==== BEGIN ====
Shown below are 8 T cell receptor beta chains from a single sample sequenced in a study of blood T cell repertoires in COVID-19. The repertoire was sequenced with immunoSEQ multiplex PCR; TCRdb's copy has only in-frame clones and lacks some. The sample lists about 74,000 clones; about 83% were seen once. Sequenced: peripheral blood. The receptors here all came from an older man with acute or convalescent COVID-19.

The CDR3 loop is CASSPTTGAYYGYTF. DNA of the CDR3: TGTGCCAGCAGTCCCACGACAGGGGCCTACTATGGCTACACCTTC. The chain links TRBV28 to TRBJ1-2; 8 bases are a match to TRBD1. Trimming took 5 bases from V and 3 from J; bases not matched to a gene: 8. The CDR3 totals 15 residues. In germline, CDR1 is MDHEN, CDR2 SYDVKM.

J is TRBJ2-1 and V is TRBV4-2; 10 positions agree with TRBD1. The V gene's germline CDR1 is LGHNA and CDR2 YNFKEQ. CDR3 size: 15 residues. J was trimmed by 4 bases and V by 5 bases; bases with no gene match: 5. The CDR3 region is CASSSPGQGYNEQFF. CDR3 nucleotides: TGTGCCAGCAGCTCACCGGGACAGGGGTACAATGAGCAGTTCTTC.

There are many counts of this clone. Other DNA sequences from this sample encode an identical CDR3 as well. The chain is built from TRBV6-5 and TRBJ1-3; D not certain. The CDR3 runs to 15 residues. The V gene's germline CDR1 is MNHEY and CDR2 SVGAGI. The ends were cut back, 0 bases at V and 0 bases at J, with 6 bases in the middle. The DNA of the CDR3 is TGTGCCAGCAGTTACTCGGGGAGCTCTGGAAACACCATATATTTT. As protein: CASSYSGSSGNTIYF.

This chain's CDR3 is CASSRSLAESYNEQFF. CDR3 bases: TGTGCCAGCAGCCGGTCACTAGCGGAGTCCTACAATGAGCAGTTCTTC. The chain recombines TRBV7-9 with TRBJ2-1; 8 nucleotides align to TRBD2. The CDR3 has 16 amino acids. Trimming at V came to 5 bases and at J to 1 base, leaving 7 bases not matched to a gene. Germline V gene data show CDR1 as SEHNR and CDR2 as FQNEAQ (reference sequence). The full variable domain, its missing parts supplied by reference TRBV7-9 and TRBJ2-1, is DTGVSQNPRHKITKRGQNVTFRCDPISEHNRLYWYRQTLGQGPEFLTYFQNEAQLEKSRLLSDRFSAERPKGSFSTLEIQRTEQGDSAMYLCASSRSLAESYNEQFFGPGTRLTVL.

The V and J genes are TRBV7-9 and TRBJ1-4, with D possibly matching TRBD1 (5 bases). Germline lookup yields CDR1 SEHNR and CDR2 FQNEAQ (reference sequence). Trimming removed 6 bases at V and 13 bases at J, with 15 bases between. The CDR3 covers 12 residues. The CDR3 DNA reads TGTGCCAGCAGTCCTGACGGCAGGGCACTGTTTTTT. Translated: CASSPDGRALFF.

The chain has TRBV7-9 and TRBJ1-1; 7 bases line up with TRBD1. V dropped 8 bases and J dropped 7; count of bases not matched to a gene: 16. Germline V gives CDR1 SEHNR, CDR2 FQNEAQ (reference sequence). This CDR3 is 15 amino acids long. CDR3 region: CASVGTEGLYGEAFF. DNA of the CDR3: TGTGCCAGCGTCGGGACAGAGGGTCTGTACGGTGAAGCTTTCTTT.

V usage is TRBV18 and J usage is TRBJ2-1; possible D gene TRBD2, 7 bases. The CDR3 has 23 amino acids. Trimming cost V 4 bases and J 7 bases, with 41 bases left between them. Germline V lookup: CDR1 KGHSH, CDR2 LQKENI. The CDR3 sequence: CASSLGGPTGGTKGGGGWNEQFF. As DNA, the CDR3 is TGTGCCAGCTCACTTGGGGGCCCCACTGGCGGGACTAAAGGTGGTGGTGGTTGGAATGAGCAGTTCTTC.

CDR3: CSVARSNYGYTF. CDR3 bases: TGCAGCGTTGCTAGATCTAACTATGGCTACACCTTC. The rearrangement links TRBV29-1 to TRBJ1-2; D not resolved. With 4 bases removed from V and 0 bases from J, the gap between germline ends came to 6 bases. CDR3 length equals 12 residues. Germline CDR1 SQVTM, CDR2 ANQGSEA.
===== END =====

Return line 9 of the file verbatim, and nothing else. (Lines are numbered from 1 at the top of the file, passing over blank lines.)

CDR3: CSVARSNYGYTF. CDR3 bases: TGCAGCGTTGCTAGATCTAACTATGGCTACACCTTC. The rearrangement links TRBV29-1 to TRBJ1-2; D not resolved. With 4 bases removed from V and 0 bases from J, the gap between germline ends came to 6 bases. CDR3 length equals 12 residues. Germline CDR1 SQVTM, CDR2 ANQGSEA.